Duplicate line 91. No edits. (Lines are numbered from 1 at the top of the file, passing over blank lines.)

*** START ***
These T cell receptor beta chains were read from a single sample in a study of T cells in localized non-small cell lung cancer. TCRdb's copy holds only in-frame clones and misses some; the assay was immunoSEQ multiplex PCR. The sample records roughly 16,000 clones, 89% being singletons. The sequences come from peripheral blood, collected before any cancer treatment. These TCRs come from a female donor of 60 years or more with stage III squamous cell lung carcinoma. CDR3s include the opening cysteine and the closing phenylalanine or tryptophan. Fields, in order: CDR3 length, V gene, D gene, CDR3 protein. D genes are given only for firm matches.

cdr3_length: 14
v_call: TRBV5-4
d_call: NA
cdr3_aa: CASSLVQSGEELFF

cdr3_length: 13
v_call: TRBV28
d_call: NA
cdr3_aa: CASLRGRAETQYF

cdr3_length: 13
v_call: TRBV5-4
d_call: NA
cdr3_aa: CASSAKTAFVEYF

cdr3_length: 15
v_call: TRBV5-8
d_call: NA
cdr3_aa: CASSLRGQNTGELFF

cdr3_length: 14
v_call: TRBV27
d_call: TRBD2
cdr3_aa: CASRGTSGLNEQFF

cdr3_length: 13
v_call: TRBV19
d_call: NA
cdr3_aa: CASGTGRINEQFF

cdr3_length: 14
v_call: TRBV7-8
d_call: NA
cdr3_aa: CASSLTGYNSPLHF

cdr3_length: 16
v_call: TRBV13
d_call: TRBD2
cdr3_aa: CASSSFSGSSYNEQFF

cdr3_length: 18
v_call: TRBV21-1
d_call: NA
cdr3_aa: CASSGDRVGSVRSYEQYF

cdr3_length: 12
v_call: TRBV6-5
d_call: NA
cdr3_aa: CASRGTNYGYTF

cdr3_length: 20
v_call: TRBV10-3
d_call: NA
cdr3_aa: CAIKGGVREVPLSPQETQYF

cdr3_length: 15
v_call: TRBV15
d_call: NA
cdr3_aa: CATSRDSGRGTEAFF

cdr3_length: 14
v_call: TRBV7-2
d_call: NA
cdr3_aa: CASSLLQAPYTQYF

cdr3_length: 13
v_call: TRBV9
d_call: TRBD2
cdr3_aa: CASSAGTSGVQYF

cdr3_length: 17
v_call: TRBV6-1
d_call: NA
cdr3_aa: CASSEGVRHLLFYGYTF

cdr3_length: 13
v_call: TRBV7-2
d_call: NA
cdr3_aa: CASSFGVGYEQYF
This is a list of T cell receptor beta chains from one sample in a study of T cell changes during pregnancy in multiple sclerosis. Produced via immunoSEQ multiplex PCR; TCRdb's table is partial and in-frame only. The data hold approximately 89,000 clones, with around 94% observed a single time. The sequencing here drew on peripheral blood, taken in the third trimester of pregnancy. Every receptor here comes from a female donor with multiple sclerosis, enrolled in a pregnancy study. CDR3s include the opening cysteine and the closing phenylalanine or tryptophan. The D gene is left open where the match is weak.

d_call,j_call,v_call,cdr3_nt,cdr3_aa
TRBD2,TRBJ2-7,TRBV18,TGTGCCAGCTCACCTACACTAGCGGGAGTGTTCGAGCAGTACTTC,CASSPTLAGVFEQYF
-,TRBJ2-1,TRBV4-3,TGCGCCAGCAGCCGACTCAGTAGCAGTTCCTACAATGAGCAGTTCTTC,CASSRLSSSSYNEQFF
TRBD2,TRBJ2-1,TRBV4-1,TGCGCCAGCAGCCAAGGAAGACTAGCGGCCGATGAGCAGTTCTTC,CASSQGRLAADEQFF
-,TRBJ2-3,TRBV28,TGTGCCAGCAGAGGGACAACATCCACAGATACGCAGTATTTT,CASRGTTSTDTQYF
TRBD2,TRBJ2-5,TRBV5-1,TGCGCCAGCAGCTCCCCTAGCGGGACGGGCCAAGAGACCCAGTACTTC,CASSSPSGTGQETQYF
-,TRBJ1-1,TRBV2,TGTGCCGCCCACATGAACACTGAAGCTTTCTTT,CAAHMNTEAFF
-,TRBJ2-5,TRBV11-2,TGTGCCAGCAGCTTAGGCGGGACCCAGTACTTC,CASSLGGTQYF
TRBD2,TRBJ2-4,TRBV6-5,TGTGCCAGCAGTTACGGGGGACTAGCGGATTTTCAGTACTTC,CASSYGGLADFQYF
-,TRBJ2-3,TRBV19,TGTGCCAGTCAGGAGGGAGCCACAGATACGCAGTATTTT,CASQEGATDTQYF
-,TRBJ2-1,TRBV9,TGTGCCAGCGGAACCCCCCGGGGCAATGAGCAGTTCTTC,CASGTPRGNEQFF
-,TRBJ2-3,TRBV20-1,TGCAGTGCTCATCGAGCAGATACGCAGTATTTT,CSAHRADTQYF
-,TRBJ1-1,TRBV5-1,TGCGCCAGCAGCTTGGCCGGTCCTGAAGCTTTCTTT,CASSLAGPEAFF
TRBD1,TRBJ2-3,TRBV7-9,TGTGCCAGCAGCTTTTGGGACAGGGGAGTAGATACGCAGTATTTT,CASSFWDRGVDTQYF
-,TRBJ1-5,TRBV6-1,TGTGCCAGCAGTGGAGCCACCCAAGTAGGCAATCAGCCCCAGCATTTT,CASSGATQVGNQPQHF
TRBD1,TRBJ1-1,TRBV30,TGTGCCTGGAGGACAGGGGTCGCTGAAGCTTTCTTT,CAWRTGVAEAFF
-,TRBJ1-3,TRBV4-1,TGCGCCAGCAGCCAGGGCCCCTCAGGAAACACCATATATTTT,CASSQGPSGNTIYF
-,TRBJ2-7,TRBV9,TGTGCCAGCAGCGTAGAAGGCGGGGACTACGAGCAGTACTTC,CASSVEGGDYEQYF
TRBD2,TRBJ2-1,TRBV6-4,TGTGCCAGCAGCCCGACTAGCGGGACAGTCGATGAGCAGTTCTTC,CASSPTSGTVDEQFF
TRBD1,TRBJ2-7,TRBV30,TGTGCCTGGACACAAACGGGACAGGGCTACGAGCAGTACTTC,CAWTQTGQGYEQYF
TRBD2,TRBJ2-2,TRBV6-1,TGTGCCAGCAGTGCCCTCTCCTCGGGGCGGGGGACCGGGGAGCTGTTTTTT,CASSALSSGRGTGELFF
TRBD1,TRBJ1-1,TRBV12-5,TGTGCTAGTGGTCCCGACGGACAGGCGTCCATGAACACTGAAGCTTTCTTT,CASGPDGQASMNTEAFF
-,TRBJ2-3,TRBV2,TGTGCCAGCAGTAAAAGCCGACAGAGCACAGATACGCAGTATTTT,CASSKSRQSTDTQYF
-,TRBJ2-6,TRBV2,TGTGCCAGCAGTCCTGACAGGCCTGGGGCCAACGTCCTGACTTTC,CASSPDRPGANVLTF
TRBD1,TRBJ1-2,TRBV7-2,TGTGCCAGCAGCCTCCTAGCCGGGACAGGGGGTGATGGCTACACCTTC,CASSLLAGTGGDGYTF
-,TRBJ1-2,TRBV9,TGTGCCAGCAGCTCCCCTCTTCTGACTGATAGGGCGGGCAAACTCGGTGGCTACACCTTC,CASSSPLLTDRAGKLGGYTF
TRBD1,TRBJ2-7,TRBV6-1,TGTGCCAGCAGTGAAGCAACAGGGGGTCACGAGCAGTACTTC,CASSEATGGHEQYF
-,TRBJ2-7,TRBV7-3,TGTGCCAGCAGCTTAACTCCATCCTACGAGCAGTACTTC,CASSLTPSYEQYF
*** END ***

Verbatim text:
TRBD1,TRBJ1-2,TRBV7-2,TGTGCCAGCAGCCTCCTAGCCGGGACAGGGGGTGATGGCTACACCTTC,CASSLLAGTGGDGYTF